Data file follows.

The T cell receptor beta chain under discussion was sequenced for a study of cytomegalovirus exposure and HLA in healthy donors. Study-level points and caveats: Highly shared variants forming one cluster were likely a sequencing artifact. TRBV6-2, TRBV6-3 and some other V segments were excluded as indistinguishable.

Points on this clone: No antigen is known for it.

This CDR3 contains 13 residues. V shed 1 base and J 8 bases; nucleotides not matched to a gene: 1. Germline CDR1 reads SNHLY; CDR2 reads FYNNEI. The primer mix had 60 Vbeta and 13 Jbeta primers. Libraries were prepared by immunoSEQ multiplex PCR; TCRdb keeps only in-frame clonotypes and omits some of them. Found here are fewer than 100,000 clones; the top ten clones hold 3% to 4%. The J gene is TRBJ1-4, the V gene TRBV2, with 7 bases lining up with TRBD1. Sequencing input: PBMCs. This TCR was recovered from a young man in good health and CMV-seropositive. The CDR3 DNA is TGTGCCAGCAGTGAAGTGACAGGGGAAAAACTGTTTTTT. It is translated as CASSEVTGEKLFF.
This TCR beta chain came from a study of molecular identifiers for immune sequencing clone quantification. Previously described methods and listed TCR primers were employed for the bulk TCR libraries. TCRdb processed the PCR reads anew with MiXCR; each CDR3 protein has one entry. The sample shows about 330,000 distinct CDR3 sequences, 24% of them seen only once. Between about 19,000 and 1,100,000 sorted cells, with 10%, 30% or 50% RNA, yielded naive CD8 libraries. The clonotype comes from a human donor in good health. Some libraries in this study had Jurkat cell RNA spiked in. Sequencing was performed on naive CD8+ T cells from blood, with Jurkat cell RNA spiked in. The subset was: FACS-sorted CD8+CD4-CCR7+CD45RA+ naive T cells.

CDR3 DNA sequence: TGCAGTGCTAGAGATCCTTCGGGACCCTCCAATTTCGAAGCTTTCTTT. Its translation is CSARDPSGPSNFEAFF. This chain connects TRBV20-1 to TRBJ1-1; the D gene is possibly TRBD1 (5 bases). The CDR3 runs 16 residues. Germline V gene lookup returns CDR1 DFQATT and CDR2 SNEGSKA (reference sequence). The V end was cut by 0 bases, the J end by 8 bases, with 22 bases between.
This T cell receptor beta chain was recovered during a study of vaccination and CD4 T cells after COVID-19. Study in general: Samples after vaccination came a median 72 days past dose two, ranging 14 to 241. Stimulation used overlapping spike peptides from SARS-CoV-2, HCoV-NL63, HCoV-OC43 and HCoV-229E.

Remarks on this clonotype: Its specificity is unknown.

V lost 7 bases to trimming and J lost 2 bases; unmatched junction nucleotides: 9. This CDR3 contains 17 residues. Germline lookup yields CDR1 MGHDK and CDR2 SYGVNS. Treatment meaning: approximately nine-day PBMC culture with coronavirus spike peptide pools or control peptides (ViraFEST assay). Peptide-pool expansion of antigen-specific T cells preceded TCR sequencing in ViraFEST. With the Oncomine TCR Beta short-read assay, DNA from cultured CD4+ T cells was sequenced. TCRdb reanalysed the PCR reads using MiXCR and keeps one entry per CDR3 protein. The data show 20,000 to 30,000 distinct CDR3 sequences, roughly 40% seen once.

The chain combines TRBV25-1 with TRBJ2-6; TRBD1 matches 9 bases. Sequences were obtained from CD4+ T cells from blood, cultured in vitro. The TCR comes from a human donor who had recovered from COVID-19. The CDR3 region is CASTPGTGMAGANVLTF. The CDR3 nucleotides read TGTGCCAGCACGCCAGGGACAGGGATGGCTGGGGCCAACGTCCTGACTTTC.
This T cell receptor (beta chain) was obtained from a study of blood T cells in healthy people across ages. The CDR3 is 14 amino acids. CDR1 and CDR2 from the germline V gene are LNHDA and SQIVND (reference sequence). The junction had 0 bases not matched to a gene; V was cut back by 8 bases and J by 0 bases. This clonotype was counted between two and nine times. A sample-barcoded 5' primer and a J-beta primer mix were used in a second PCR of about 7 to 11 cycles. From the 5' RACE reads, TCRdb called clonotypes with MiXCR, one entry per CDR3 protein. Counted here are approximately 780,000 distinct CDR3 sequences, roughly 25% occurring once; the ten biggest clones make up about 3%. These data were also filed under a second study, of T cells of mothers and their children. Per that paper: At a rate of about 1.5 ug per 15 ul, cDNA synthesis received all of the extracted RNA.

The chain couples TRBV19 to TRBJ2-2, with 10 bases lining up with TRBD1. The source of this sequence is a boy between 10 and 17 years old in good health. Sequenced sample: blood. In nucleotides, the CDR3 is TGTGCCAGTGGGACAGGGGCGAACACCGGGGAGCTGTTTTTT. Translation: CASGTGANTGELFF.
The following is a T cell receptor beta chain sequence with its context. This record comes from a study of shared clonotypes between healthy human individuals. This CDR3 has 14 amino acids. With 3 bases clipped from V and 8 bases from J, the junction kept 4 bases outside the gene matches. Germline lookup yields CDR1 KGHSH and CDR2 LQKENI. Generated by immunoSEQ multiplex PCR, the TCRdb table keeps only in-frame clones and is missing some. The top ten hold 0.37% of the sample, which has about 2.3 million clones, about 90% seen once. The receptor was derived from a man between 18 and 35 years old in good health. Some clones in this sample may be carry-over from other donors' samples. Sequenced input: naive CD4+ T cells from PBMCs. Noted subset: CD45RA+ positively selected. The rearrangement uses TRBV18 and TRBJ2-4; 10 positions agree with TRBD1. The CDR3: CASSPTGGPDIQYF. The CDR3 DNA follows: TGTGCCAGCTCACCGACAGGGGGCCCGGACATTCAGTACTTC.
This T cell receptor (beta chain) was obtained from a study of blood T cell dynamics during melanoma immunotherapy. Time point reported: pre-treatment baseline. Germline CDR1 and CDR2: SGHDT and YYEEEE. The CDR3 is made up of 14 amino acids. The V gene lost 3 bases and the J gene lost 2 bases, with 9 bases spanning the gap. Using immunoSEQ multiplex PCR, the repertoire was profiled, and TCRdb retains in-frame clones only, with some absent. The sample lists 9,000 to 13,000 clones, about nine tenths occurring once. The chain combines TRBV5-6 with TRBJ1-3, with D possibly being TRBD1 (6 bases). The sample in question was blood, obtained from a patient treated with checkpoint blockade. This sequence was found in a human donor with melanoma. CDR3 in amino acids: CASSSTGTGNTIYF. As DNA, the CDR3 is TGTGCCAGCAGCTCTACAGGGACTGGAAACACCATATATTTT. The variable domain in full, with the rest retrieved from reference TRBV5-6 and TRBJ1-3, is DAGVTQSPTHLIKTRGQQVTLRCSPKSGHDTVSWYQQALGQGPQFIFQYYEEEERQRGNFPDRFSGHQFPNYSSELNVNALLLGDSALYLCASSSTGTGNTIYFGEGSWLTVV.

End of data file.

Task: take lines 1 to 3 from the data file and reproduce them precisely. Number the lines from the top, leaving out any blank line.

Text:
The T cell receptor beta chain under discussion was sequenced for a study of cytomegalovirus exposure and HLA in healthy donors. Study-level points and caveats: Highly shared variants forming one cluster were likely a sequencing artifact. TRBV6-2, TRBV6-3 and some other V segments were excluded as indistinguishable.

Points on this clone: No antigen is known for it.

This CDR3 contains 13 residues. V shed 1 base and J 8 bases; nucleotides not matched to a gene: 1. Germline CDR1 reads SNHLY; CDR2 reads FYNNEI. The primer mix had 60 Vbeta and 13 Jbeta primers. Libraries were prepared by immunoSEQ multiplex PCR; TCRdb keeps only in-frame clonotypes and omits some of them. Found here are fewer than 100,000 clones; the top ten clones hold 3% to 4%. The J gene is TRBJ1-4, the V gene TRBV2, with 7 bases lining up with TRBD1. Sequencing input: PBMCs. This TCR was recovered from a young man in good health and CMV-seropositive. The CDR3 DNA is TGTGCCAGCAGTGAAGTGACAGGGGAAAAACTGTTTTTT. It is translated as CASSEVTGEKLFF.